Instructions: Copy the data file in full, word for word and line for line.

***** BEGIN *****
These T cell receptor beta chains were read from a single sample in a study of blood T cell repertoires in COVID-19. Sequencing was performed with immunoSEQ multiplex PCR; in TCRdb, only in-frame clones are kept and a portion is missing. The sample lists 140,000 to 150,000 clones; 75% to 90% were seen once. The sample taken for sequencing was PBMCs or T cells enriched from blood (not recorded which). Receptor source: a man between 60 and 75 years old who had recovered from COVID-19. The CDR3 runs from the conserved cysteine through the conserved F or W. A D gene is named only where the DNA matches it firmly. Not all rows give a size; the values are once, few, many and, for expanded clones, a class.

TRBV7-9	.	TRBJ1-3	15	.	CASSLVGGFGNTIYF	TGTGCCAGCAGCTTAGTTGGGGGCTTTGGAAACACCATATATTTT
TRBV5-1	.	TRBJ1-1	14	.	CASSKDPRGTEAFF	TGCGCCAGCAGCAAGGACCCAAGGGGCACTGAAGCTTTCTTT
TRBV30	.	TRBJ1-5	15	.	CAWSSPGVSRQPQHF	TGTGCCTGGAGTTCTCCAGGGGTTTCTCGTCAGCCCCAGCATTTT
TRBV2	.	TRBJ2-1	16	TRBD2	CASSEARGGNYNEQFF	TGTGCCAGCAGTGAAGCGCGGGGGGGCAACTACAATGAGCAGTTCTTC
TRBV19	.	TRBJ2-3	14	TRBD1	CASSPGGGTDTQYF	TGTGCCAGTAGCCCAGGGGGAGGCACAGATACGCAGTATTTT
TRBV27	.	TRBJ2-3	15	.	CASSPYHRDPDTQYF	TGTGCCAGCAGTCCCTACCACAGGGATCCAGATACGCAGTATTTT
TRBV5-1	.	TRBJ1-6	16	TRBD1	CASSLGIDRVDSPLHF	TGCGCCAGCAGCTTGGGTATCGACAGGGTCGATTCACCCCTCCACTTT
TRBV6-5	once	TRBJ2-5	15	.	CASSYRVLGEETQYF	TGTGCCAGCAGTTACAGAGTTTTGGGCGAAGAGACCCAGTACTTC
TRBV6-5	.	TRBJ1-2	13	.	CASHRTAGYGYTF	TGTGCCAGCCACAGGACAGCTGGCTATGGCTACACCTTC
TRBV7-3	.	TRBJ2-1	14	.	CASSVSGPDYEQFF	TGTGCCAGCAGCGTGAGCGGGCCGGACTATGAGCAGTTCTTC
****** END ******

These T cell receptor beta chains were read from a single sample in a study of blood T cell repertoires in COVID-19. Sequencing was performed with immunoSEQ multiplex PCR; in TCRdb, only in-frame clones are kept and a portion is missing. The sample lists 140,000 to 150,000 clones; 75% to 90% were seen once. The sample taken for sequencing was PBMCs or T cells enriched from blood (not recorded which). Receptor source: a man between 60 and 75 years old who had recovered from COVID-19. The CDR3 runs from the conserved cysteine through the conserved F or W. A D gene is named only where the DNA matches it firmly. Not all rows give a size; the values are once, few, many and, for expanded clones, a class.

TRBV7-9	.	TRBJ1-3	15	.	CASSLVGGFGNTIYF	TGTGCCAGCAGCTTAGTTGGGGGCTTTGGAAACACCATATATTTT
TRBV5-1	.	TRBJ1-1	14	.	CASSKDPRGTEAFF	TGCGCCAGCAGCAAGGACCCAAGGGGCACTGAAGCTTTCTTT
TRBV30	.	TRBJ1-5	15	.	CAWSSPGVSRQPQHF	TGTGCCTGGAGTTCTCCAGGGGTTTCTCGTCAGCCCCAGCATTTT
TRBV2	.	TRBJ2-1	16	TRBD2	CASSEARGGNYNEQFF	TGTGCCAGCAGTGAAGCGCGGGGGGGCAACTACAATGAGCAGTTCTTC
TRBV19	.	TRBJ2-3	14	TRBD1	CASSPGGGTDTQYF	TGTGCCAGTAGCCCAGGGGGAGGCACAGATACGCAGTATTTT
TRBV27	.	TRBJ2-3	15	.	CASSPYHRDPDTQYF	TGTGCCAGCAGTCCCTACCACAGGGATCCAGATACGCAGTATTTT
TRBV5-1	.	TRBJ1-6	16	TRBD1	CASSLGIDRVDSPLHF	TGCGCCAGCAGCTTGGGTATCGACAGGGTCGATTCACCCCTCCACTTT
TRBV6-5	once	TRBJ2-5	15	.	CASSYRVLGEETQYF	TGTGCCAGCAGTTACAGAGTTTTGGGCGAAGAGACCCAGTACTTC
TRBV6-5	.	TRBJ1-2	13	.	CASHRTAGYGYTF	TGTGCCAGCCACAGGACAGCTGGCTATGGCTACACCTTC
TRBV7-3	.	TRBJ2-1	14	.	CASSVSGPDYEQFF	TGTGCCAGCAGCGTGAGCGGGCCGGACTATGAGCAGTTCTTC